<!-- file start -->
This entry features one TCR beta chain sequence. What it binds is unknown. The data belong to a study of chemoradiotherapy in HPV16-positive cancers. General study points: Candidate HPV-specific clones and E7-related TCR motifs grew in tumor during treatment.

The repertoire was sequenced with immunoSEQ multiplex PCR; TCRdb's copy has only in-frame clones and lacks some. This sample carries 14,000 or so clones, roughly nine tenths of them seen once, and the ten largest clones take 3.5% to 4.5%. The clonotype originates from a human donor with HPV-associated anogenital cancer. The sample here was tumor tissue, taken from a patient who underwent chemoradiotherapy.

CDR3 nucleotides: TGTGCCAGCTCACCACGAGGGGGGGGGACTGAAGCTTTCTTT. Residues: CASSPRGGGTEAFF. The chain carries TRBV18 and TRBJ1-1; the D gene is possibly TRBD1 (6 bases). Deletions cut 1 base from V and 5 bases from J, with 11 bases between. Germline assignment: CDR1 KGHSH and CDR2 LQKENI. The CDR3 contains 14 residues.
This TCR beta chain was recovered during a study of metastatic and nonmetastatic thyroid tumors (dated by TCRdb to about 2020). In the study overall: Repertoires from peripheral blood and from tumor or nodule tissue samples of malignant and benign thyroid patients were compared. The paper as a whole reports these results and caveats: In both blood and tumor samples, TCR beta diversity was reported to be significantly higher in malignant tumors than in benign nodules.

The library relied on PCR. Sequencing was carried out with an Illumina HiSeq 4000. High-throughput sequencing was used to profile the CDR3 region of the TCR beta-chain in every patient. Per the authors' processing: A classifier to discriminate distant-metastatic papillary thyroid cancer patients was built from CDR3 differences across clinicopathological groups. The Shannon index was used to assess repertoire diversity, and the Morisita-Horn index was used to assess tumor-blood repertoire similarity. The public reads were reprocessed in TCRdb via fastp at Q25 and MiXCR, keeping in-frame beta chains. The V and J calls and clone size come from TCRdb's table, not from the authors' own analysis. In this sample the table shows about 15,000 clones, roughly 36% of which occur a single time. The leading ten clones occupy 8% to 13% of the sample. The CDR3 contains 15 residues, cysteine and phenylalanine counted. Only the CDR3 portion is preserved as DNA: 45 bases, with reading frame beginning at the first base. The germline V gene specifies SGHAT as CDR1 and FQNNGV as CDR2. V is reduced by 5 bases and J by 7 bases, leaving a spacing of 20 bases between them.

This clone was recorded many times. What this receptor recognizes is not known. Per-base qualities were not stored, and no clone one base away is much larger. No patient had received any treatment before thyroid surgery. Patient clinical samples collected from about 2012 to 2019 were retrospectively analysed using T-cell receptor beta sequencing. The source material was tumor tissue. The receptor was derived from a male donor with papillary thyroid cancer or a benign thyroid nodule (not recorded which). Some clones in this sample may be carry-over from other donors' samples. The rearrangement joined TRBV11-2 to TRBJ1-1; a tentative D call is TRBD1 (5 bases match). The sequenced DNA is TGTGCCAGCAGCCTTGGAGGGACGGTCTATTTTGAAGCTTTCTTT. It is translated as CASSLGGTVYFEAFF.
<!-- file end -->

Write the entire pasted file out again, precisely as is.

This entry features one TCR beta chain sequence. What it binds is unknown. The data belong to a study of chemoradiotherapy in HPV16-positive cancers. General study points: Candidate HPV-specific clones and E7-related TCR motifs grew in tumor during treatment.

The repertoire was sequenced with immunoSEQ multiplex PCR; TCRdb's copy has only in-frame clones and lacks some. This sample carries 14,000 or so clones, roughly nine tenths of them seen once, and the ten largest clones take 3.5% to 4.5%. The clonotype originates from a human donor with HPV-associated anogenital cancer. The sample here was tumor tissue, taken from a patient who underwent chemoradiotherapy.

CDR3 nucleotides: TGTGCCAGCTCACCACGAGGGGGGGGGACTGAAGCTTTCTTT. Residues: CASSPRGGGTEAFF. The chain carries TRBV18 and TRBJ1-1; the D gene is possibly TRBD1 (6 bases). Deletions cut 1 base from V and 5 bases from J, with 11 bases between. Germline assignment: CDR1 KGHSH and CDR2 LQKENI. The CDR3 contains 14 residues.
This TCR beta chain was recovered during a study of metastatic and nonmetastatic thyroid tumors (dated by TCRdb to about 2020). In the study overall: Repertoires from peripheral blood and from tumor or nodule tissue samples of malignant and benign thyroid patients were compared. The paper as a whole reports these results and caveats: In both blood and tumor samples, TCR beta diversity was reported to be significantly higher in malignant tumors than in benign nodules.

The library relied on PCR. Sequencing was carried out with an Illumina HiSeq 4000. High-throughput sequencing was used to profile the CDR3 region of the TCR beta-chain in every patient. Per the authors' processing: A classifier to discriminate distant-metastatic papillary thyroid cancer patients was built from CDR3 differences across clinicopathological groups. The Shannon index was used to assess repertoire diversity, and the Morisita-Horn index was used to assess tumor-blood repertoire similarity. The public reads were reprocessed in TCRdb via fastp at Q25 and MiXCR, keeping in-frame beta chains. The V and J calls and clone size come from TCRdb's table, not from the authors' own analysis. In this sample the table shows about 15,000 clones, roughly 36% of which occur a single time. The leading ten clones occupy 8% to 13% of the sample. The CDR3 contains 15 residues, cysteine and phenylalanine counted. Only the CDR3 portion is preserved as DNA: 45 bases, with reading frame beginning at the first base. The germline V gene specifies SGHAT as CDR1 and FQNNGV as CDR2. V is reduced by 5 bases and J by 7 bases, leaving a spacing of 20 bases between them.

This clone was recorded many times. What this receptor recognizes is not known. Per-base qualities were not stored, and no clone one base away is much larger. No patient had received any treatment before thyroid surgery. Patient clinical samples collected from about 2012 to 2019 were retrospectively analysed using T-cell receptor beta sequencing. The source material was tumor tissue. The receptor was derived from a male donor with papillary thyroid cancer or a benign thyroid nodule (not recorded which). Some clones in this sample may be carry-over from other donors' samples. The rearrangement joined TRBV11-2 to TRBJ1-1; a tentative D call is TRBD1 (5 bases match). The sequenced DNA is TGTGCCAGCAGCCTTGGAGGGACGGTCTATTTTGAAGCTTTCTTT. It is translated as CASSLGGTVYFEAFF.